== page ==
Naboo Cruiser Guard (The Phantom Menace, Attack of the Clones), Clone Jedi Knight (Revenge of the Sith)
Interview: May 2010
How did you get started in the movie business?
I had a desk job at a post production house and later had other desk jobs I didn’t really enjoy, which led to a move to the BBC in London as a production runner in 1997. That was ideal for me because my real interest in the business was the development side rather than acting. It was here that I heard of a new Star Wars Trilogy being planned and some of my colleagues were leaving the BBC to work on it. I also wanted to work on a Star Wars movie so I applied to be a runner at Leavesden Studios but there were no more vacancies at that time. I then applied to the agency that were casting for roles in the film as I had studied drama and acted in several plays at university.
You were featured in all three Star Wars prequels. How did you get cast for these movies?
After applying to the agency I was invited to a casting in London. There were a lot of people there and it took a while, I was just hoping I would be one of the chosen ones. A few days later I received a call asking if I could attend a costume fitting the next day at Leavesden Studios. Whilst there I was fitted as a footsoldier and a red costumed ground crew, as they were called then. I worked on Episode I: The Beginning over the summer of 1997 and a few more days in 1998 for the pickups.
I came to know several members of the production crew who I later worked with again on other movies and commercials over the next few years, where I had been trying my hand at acting in various supporting roles. When Episode II moved from Australia back to the UK, I was asked to return for a couple of days to play a Naboo Guard again but it was to be a more featured role as a personal guard to Senator Amidala. I was told Rick McCallum asked for those who worked on the previous Star Wars to be offered these roles so it was great to be invited back to see old friends.
For Episode III I was initially asked to be costume fitted as Jedi Knight Plo Koon for the UK shoot but while in the costume I was not as tall as the actor who played him in the Australia shoot. Instead I was asked to be a Clone Jedi where myself and others filmed some test footage in Jedi robes in front of bluescreen, our faces to be replaced with Temuera Morrison’s likeness by CGI. That was the first opportunity I had meeting with the Australian FX crew who were also doing the UK shoot this time, they were great but very secretive over the storyline! I was to return on another day to shoot the scenes proper but regrettably I later heard the whole storyline had been dropped, a pity as the Clone Jedi aspect appealed to me greatly! Hopefully a future release can see the footage completed but I did keep a look out during the other brief shots of Jedi to see if I could recognize myself but I couldn’t be sure!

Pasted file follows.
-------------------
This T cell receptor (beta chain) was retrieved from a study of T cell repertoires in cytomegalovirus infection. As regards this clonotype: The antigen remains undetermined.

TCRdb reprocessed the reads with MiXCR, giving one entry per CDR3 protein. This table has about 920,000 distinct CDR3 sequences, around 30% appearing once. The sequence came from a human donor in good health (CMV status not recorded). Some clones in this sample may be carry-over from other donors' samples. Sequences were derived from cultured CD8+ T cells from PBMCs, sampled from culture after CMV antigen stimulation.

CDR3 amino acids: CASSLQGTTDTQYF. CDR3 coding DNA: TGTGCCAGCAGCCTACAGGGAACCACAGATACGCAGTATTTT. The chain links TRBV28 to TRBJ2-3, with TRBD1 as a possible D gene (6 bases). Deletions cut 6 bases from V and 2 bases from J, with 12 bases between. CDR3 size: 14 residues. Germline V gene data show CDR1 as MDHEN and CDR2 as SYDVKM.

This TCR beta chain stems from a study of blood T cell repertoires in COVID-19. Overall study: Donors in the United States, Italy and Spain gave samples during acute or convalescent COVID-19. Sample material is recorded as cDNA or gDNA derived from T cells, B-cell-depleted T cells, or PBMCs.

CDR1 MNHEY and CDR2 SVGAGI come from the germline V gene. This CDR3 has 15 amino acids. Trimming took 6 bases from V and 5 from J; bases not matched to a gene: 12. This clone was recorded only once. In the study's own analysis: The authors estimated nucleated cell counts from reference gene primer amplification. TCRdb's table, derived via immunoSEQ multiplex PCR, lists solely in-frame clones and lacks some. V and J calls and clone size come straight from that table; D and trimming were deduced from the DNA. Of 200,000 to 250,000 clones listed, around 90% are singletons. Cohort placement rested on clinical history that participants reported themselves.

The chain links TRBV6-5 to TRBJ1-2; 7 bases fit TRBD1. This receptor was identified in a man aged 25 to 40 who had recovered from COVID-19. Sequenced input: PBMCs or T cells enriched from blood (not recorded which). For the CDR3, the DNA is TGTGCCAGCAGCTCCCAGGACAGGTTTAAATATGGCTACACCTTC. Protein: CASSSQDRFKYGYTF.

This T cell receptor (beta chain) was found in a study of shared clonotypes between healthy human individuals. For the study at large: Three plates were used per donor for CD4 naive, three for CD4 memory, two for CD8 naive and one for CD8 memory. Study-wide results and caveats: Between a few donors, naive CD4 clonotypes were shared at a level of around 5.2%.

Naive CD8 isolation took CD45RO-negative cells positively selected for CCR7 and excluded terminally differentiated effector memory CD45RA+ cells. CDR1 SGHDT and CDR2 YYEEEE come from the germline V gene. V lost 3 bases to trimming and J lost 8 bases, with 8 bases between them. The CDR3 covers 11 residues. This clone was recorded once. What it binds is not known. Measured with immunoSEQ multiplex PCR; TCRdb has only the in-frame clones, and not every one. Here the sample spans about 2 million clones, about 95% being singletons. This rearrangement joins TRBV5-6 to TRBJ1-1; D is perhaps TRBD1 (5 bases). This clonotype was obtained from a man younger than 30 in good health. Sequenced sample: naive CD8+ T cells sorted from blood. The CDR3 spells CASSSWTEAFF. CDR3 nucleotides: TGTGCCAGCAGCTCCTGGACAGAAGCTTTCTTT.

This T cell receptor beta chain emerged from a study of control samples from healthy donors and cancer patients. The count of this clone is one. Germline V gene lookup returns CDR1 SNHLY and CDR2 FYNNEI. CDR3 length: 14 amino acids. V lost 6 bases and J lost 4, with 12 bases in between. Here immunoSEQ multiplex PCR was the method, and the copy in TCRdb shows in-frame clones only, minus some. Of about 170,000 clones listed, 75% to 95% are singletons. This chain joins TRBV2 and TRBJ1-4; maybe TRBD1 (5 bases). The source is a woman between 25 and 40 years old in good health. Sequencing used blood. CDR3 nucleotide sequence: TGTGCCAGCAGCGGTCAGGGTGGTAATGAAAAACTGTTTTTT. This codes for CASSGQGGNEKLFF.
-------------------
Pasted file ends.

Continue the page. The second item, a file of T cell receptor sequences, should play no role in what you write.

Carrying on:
Can you share some more memories regarding the filming of your scenes?
The best memory I have is on Episode I filming the hangar battle, which was over a few days and there was more death and destruction than what was seen on film. It was very exciting doing these scenes running through pyrotechnic explosions. There was also off camera crew firing explosive squibs at us from paintball type gas guns, they were firing between us and over our heads but the threat of being hit was there! The first appearance of Darth Maul behind the hangar doors was also memorable, it was a big shooting day and all departments were on set. We didn’t know which character he was and we speculated on whether he was the young Emperor as the dark hooded costume almost matched. During the first take when he first removed his hood and robe the whole crew stared at his striking facial tattoos in stunned silence, even those previously working had stopped to watch. That was a very cool moment!
The inevitable question: you were directed by the creator George Lucas. How is he to work with?
Very pleasant, on Episode II he suggested different ways he wanted me to address the Senator- in stiff military drill fashion where I would come to a halt then turn on a dime to walk off camera, then an alternate relaxed version without a weapon, in case he later felt a personal guard wouldn’t be armed when addressing a Senator. We only filmed that shot 2 or 3 times with the other actors and on each take he was happy to leave me play it as I thought an officer would do it. I had recently worked on Band Of Brothers so I had done US Army type drills prior. The relaxed version is the one you see in the movie which was the one I preferred.